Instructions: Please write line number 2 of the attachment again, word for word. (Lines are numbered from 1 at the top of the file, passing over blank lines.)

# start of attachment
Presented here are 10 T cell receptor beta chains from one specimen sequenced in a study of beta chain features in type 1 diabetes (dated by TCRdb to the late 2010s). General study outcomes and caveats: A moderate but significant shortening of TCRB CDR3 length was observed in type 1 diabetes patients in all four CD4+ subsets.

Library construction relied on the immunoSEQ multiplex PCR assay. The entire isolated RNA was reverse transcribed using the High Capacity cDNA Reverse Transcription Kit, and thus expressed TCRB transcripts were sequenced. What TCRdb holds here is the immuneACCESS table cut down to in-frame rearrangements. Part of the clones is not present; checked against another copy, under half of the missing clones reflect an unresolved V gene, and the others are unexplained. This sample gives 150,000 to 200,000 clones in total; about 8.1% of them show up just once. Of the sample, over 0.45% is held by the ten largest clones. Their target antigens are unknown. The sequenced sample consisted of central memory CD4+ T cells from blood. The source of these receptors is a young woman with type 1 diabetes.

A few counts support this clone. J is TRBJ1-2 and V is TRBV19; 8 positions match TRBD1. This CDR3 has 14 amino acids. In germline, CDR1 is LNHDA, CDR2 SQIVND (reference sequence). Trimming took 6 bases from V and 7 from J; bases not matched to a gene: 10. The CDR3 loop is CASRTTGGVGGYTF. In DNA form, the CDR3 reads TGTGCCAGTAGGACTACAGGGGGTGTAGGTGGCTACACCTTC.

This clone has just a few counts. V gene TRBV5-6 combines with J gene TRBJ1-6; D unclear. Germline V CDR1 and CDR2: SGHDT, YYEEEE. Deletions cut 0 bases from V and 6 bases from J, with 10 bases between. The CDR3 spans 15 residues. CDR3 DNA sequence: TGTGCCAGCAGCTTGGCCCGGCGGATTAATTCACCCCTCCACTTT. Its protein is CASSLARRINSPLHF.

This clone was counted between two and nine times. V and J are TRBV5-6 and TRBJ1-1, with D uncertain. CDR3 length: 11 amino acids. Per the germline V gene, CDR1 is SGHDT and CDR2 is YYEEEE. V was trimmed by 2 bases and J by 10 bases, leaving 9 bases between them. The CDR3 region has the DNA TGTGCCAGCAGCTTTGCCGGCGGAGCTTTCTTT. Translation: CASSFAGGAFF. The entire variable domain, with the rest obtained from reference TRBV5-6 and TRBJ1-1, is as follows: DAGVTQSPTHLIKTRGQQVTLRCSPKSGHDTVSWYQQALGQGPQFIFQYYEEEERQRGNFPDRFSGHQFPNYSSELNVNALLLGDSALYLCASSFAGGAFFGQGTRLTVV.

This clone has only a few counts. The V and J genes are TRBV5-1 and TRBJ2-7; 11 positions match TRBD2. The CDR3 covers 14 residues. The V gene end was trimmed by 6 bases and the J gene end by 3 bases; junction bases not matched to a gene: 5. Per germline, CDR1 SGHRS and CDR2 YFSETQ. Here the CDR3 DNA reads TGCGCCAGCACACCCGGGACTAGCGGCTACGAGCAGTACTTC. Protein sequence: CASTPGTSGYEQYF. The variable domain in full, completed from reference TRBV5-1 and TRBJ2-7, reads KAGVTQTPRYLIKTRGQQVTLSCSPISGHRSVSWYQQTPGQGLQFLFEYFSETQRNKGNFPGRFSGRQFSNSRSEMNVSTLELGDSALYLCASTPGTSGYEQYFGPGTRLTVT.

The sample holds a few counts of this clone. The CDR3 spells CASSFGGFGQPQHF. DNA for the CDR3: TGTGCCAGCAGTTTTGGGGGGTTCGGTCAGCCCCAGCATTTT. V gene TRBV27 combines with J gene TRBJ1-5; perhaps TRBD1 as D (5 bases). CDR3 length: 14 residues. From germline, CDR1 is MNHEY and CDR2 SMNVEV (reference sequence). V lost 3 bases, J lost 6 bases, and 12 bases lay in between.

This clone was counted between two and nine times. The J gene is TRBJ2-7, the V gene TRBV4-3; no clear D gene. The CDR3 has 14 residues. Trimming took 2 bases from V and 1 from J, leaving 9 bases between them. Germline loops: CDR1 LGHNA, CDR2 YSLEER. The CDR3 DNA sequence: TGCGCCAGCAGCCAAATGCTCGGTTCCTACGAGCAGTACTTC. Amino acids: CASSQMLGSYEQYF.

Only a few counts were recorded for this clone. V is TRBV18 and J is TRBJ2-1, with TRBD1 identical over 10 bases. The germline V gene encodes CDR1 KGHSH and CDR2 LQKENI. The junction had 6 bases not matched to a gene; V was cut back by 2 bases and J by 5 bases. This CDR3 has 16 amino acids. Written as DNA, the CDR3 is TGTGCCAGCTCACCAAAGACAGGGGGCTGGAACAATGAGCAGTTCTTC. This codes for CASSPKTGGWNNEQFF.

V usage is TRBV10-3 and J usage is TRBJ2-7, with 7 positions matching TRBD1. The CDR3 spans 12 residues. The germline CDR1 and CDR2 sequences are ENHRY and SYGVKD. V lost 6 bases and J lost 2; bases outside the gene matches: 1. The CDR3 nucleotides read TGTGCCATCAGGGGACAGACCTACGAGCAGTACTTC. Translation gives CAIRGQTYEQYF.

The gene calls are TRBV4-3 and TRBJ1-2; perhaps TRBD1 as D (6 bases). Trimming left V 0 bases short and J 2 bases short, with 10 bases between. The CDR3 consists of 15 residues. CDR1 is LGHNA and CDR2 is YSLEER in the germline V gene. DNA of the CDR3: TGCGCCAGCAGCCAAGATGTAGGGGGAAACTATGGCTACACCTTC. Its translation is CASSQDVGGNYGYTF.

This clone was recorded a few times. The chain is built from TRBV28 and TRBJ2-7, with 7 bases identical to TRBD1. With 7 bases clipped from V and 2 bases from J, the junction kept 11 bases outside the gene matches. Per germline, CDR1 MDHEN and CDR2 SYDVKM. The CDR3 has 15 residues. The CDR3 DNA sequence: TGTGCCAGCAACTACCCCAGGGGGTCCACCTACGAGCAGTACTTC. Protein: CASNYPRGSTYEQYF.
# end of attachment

Library construction relied on the immunoSEQ multiplex PCR assay. The entire isolated RNA was reverse transcribed using the High Capacity cDNA Reverse Transcription Kit, and thus expressed TCRB transcripts were sequenced. What TCRdb holds here is the immuneACCESS table cut down to in-frame rearrangements. Part of the clones is not present; checked against another copy, under half of the missing clones reflect an unresolved V gene, and the others are unexplained. This sample gives 150,000 to 200,000 clones in total; about 8.1% of them show up just once. Of the sample, over 0.45% is held by the ten largest clones. Their target antigens are unknown. The sequenced sample consisted of central memory CD4+ T cells from blood. The source of these receptors is a young woman with type 1 diabetes.